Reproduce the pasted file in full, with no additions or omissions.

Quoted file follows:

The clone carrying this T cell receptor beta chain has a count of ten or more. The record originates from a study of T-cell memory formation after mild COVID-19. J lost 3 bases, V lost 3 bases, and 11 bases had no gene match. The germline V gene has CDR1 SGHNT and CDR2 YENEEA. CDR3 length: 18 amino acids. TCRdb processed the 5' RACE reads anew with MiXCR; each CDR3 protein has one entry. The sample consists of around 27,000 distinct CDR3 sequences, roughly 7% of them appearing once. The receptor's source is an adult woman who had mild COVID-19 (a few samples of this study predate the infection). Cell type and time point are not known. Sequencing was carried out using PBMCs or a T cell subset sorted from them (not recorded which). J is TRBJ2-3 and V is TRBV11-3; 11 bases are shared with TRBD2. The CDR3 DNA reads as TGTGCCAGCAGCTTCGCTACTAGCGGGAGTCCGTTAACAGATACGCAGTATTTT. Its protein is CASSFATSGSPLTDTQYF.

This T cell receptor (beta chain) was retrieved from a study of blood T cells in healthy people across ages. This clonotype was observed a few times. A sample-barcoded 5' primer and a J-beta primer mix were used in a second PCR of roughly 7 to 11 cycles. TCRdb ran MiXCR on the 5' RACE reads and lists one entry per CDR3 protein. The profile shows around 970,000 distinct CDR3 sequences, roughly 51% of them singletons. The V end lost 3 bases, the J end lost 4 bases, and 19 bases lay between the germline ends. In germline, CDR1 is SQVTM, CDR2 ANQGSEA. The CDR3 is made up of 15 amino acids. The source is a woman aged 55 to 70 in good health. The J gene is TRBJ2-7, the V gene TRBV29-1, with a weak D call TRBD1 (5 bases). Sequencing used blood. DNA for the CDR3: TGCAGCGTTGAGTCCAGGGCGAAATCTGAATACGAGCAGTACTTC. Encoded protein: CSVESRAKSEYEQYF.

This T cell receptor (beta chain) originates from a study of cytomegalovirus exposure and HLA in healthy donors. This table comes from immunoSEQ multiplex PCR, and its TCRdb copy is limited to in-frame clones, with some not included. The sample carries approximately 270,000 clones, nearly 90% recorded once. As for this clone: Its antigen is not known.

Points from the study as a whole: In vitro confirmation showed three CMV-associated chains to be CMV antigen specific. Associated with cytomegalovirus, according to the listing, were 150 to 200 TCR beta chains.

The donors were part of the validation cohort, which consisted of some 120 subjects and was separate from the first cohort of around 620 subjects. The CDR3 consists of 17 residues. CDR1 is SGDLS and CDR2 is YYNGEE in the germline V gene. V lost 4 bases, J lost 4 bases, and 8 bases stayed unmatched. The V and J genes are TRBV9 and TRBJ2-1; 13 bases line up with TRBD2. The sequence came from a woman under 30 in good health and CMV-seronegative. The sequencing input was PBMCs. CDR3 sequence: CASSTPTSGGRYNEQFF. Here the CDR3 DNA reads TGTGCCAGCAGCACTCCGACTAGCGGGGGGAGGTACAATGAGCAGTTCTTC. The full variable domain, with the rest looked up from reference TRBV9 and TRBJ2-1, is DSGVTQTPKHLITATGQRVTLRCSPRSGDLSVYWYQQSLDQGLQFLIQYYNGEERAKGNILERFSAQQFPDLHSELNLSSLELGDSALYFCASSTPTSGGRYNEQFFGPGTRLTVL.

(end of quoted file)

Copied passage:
The clone carrying this T cell receptor beta chain has a count of ten or more. The record originates from a study of T-cell memory formation after mild COVID-19. J lost 3 bases, V lost 3 bases, and 11 bases had no gene match. The germline V gene has CDR1 SGHNT and CDR2 YENEEA. CDR3 length: 18 amino acids. TCRdb processed the 5' RACE reads anew with MiXCR; each CDR3 protein has one entry. The sample consists of around 27,000 distinct CDR3 sequences, roughly 7% of them appearing once. The receptor's source is an adult woman who had mild COVID-19 (a few samples of this study predate the infection). Cell type and time point are not known. Sequencing was carried out using PBMCs or a T cell subset sorted from them (not recorded which). J is TRBJ2-3 and V is TRBV11-3; 11 bases are shared with TRBD2. The CDR3 DNA reads as TGTGCCAGCAGCTTCGCTACTAGCGGGAGTCCGTTAACAGATACGCAGTATTTT. Its protein is CASSFATSGSPLTDTQYF.

This T cell receptor (beta chain) was retrieved from a study of blood T cells in healthy people across ages. This clonotype was observed a few times. A sample-barcoded 5' primer and a J-beta primer mix were used in a second PCR of roughly 7 to 11 cycles. TCRdb ran MiXCR on the 5' RACE reads and lists one entry per CDR3 protein. The profile shows around 970,000 distinct CDR3 sequences, roughly 51% of them singletons. The V end lost 3 bases, the J end lost 4 bases, and 19 bases lay between the germline ends. In germline, CDR1 is SQVTM, CDR2 ANQGSEA. The CDR3 is made up of 15 amino acids. The source is a woman aged 55 to 70 in good health. The J gene is TRBJ2-7, the V gene TRBV29-1, with a weak D call TRBD1 (5 bases). Sequencing used blood. DNA for the CDR3: TGCAGCGTTGAGTCCAGGGCGAAATCTGAATACGAGCAGTACTTC. Encoded protein: CSVESRAKSEYEQYF.

This T cell receptor (beta chain) originates from a study of cytomegalovirus exposure and HLA in healthy donors. This table comes from immunoSEQ multiplex PCR, and its TCRdb copy is limited to in-frame clones, with some not included. The sample carries approximately 270,000 clones, nearly 90% recorded once. As for this clone: Its antigen is not known.

Points from the study as a whole: In vitro confirmation showed three CMV-associated chains to be CMV antigen specific. Associated with cytomegalovirus, according to the listing, were 150 to 200 TCR beta chains.

The donors were part of the validation cohort, which consisted of some 120 subjects and was separate from the first cohort of around 620 subjects. The CDR3 consists of 17 residues. CDR1 is SGDLS and CDR2 is YYNGEE in the germline V gene. V lost 4 bases, J lost 4 bases, and 8 bases stayed unmatched. The V and J genes are TRBV9 and TRBJ2-1; 13 bases line up with TRBD2. The sequence came from a woman under 30 in good health and CMV-seronegative. The sequencing input was PBMCs. CDR3 sequence: CASSTPTSGGRYNEQFF. Here the CDR3 DNA reads TGTGCCAGCAGCACTCCGACTAGCGGGGGGAGGTACAATGAGCAGTTCTTC. The full variable domain, with the rest looked up from reference TRBV9 and TRBJ2-1, is DSGVTQTPKHLITATGQRVTLRCSPRSGDLSVYWYQQSLDQGLQFLIQYYNGEERAKGNILERFSAQQFPDLHSELNLSSLELGDSALYFCASSTPTSGGRYNEQFFGPGTRLTVL.